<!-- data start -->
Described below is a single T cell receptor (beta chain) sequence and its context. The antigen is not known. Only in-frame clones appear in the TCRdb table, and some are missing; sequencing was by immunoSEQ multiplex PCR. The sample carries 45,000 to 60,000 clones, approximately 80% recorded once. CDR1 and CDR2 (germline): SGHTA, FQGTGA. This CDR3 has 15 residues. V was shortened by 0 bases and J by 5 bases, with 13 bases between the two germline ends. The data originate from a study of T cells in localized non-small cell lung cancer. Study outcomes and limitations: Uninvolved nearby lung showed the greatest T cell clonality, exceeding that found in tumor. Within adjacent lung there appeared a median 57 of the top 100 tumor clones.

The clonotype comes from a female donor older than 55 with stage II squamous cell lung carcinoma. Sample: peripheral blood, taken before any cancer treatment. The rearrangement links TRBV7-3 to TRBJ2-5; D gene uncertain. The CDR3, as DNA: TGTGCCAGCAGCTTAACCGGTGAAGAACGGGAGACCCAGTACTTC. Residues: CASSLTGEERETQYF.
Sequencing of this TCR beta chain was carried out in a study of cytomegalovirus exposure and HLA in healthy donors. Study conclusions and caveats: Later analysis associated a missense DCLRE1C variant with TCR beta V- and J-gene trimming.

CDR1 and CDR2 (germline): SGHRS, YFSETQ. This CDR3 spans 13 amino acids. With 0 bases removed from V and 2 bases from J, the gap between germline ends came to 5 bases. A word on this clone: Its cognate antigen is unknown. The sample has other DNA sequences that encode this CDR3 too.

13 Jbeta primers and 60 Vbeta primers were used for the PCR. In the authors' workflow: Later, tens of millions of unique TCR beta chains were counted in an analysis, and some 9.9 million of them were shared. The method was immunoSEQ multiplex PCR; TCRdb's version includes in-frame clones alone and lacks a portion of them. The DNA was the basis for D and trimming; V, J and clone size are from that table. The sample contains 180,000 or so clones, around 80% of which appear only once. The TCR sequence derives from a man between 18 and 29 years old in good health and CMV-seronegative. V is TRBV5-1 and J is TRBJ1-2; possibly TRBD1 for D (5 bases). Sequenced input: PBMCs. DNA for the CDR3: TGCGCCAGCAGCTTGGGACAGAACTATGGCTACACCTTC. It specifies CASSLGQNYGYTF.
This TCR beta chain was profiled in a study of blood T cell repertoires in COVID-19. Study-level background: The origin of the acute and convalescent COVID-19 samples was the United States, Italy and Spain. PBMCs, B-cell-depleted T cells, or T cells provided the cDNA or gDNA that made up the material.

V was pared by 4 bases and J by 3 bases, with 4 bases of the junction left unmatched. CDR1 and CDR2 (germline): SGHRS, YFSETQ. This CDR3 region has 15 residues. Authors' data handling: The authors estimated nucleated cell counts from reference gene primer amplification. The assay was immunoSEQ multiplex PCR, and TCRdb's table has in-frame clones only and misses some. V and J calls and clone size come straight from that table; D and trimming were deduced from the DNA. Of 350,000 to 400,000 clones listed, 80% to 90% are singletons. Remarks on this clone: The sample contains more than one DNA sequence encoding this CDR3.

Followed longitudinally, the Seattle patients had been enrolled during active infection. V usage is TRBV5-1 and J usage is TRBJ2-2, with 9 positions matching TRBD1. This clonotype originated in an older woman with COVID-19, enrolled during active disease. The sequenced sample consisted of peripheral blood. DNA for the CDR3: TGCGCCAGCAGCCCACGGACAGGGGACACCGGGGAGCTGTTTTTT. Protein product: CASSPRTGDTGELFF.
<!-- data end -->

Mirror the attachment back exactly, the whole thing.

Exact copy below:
Described below is a single T cell receptor (beta chain) sequence and its context. The antigen is not known. Only in-frame clones appear in the TCRdb table, and some are missing; sequencing was by immunoSEQ multiplex PCR. The sample carries 45,000 to 60,000 clones, approximately 80% recorded once. CDR1 and CDR2 (germline): SGHTA, FQGTGA. This CDR3 has 15 residues. V was shortened by 0 bases and J by 5 bases, with 13 bases between the two germline ends. The data originate from a study of T cells in localized non-small cell lung cancer. Study outcomes and limitations: Uninvolved nearby lung showed the greatest T cell clonality, exceeding that found in tumor. Within adjacent lung there appeared a median 57 of the top 100 tumor clones.

The clonotype comes from a female donor older than 55 with stage II squamous cell lung carcinoma. Sample: peripheral blood, taken before any cancer treatment. The rearrangement links TRBV7-3 to TRBJ2-5; D gene uncertain. The CDR3, as DNA: TGTGCCAGCAGCTTAACCGGTGAAGAACGGGAGACCCAGTACTTC. Residues: CASSLTGEERETQYF.
Sequencing of this TCR beta chain was carried out in a study of cytomegalovirus exposure and HLA in healthy donors. Study conclusions and caveats: Later analysis associated a missense DCLRE1C variant with TCR beta V- and J-gene trimming.

CDR1 and CDR2 (germline): SGHRS, YFSETQ. This CDR3 spans 13 amino acids. With 0 bases removed from V and 2 bases from J, the gap between germline ends came to 5 bases. A word on this clone: Its cognate antigen is unknown. The sample has other DNA sequences that encode this CDR3 too.

13 Jbeta primers and 60 Vbeta primers were used for the PCR. In the authors' workflow: Later, tens of millions of unique TCR beta chains were counted in an analysis, and some 9.9 million of them were shared. The method was immunoSEQ multiplex PCR; TCRdb's version includes in-frame clones alone and lacks a portion of them. The DNA was the basis for D and trimming; V, J and clone size are from that table. The sample contains 180,000 or so clones, around 80% of which appear only once. The TCR sequence derives from a man between 18 and 29 years old in good health and CMV-seronegative. V is TRBV5-1 and J is TRBJ1-2; possibly TRBD1 for D (5 bases). Sequenced input: PBMCs. DNA for the CDR3: TGCGCCAGCAGCTTGGGACAGAACTATGGCTACACCTTC. It specifies CASSLGQNYGYTF.
This TCR beta chain was profiled in a study of blood T cell repertoires in COVID-19. Study-level background: The origin of the acute and convalescent COVID-19 samples was the United States, Italy and Spain. PBMCs, B-cell-depleted T cells, or T cells provided the cDNA or gDNA that made up the material.

V was pared by 4 bases and J by 3 bases, with 4 bases of the junction left unmatched. CDR1 and CDR2 (germline): SGHRS, YFSETQ. This CDR3 region has 15 residues. Authors' data handling: The authors estimated nucleated cell counts from reference gene primer amplification. The assay was immunoSEQ multiplex PCR, and TCRdb's table has in-frame clones only and misses some. V and J calls and clone size come straight from that table; D and trimming were deduced from the DNA. Of 350,000 to 400,000 clones listed, 80% to 90% are singletons. Remarks on this clone: The sample contains more than one DNA sequence encoding this CDR3.

Followed longitudinally, the Seattle patients had been enrolled during active infection. V usage is TRBV5-1 and J usage is TRBJ2-2, with 9 positions matching TRBD1. This clonotype originated in an older woman with COVID-19, enrolled during active disease. The sequenced sample consisted of peripheral blood. DNA for the CDR3: TGCGCCAGCAGCCCACGGACAGGGGACACCGGGGAGCTGTTTTTT. Protein product: CASSPRTGDTGELFF.